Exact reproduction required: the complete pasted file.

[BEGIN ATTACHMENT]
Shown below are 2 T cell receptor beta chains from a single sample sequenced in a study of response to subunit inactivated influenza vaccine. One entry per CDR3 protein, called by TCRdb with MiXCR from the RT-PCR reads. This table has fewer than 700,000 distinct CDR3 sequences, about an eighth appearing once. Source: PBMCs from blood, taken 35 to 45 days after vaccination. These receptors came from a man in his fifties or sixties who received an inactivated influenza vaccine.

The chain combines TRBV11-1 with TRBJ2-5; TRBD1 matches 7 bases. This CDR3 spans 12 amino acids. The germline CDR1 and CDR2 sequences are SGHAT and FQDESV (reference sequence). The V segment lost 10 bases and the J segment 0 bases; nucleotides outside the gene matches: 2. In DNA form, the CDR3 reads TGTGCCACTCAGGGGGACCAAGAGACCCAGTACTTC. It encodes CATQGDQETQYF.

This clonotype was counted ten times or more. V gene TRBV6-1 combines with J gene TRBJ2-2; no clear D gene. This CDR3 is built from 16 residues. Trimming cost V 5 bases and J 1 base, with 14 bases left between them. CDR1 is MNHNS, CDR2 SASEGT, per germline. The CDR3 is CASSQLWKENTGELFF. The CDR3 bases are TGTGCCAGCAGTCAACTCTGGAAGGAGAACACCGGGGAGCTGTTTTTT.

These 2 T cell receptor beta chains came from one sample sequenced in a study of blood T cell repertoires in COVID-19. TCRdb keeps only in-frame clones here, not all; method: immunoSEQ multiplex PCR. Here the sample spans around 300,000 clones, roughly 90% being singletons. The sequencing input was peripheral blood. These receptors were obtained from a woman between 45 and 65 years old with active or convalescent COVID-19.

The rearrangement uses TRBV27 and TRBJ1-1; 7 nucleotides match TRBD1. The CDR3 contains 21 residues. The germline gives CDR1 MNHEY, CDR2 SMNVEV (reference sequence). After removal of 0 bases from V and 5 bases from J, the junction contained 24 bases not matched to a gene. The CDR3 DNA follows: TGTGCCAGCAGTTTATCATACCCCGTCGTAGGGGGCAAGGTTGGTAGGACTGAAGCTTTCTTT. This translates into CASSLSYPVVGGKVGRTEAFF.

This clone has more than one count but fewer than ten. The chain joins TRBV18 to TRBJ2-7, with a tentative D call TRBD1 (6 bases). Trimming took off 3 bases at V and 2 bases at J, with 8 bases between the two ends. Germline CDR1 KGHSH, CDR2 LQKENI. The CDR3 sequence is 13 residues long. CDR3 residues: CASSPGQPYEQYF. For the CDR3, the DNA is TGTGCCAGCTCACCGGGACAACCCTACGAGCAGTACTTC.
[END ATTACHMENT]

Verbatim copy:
Shown below are 2 T cell receptor beta chains from a single sample sequenced in a study of response to subunit inactivated influenza vaccine. One entry per CDR3 protein, called by TCRdb with MiXCR from the RT-PCR reads. This table has fewer than 700,000 distinct CDR3 sequences, about an eighth appearing once. Source: PBMCs from blood, taken 35 to 45 days after vaccination. These receptors came from a man in his fifties or sixties who received an inactivated influenza vaccine.

The chain combines TRBV11-1 with TRBJ2-5; TRBD1 matches 7 bases. This CDR3 spans 12 amino acids. The germline CDR1 and CDR2 sequences are SGHAT and FQDESV (reference sequence). The V segment lost 10 bases and the J segment 0 bases; nucleotides outside the gene matches: 2. In DNA form, the CDR3 reads TGTGCCACTCAGGGGGACCAAGAGACCCAGTACTTC. It encodes CATQGDQETQYF.

This clonotype was counted ten times or more. V gene TRBV6-1 combines with J gene TRBJ2-2; no clear D gene. This CDR3 is built from 16 residues. Trimming cost V 5 bases and J 1 base, with 14 bases left between them. CDR1 is MNHNS, CDR2 SASEGT, per germline. The CDR3 is CASSQLWKENTGELFF. The CDR3 bases are TGTGCCAGCAGTCAACTCTGGAAGGAGAACACCGGGGAGCTGTTTTTT.

These 2 T cell receptor beta chains came from one sample sequenced in a study of blood T cell repertoires in COVID-19. TCRdb keeps only in-frame clones here, not all; method: immunoSEQ multiplex PCR. Here the sample spans around 300,000 clones, roughly 90% being singletons. The sequencing input was peripheral blood. These receptors were obtained from a woman between 45 and 65 years old with active or convalescent COVID-19.

The rearrangement uses TRBV27 and TRBJ1-1; 7 nucleotides match TRBD1. The CDR3 contains 21 residues. The germline gives CDR1 MNHEY, CDR2 SMNVEV (reference sequence). After removal of 0 bases from V and 5 bases from J, the junction contained 24 bases not matched to a gene. The CDR3 DNA follows: TGTGCCAGCAGTTTATCATACCCCGTCGTAGGGGGCAAGGTTGGTAGGACTGAAGCTTTCTTT. This translates into CASSLSYPVVGGKVGRTEAFF.

This clone has more than one count but fewer than ten. The chain joins TRBV18 to TRBJ2-7, with a tentative D call TRBD1 (6 bases). Trimming took off 3 bases at V and 2 bases at J, with 8 bases between the two ends. Germline CDR1 KGHSH, CDR2 LQKENI. The CDR3 sequence is 13 residues long. CDR3 residues: CASSPGQPYEQYF. For the CDR3, the DNA is TGTGCCAGCTCACCGGGACAACCCTACGAGCAGTACTTC.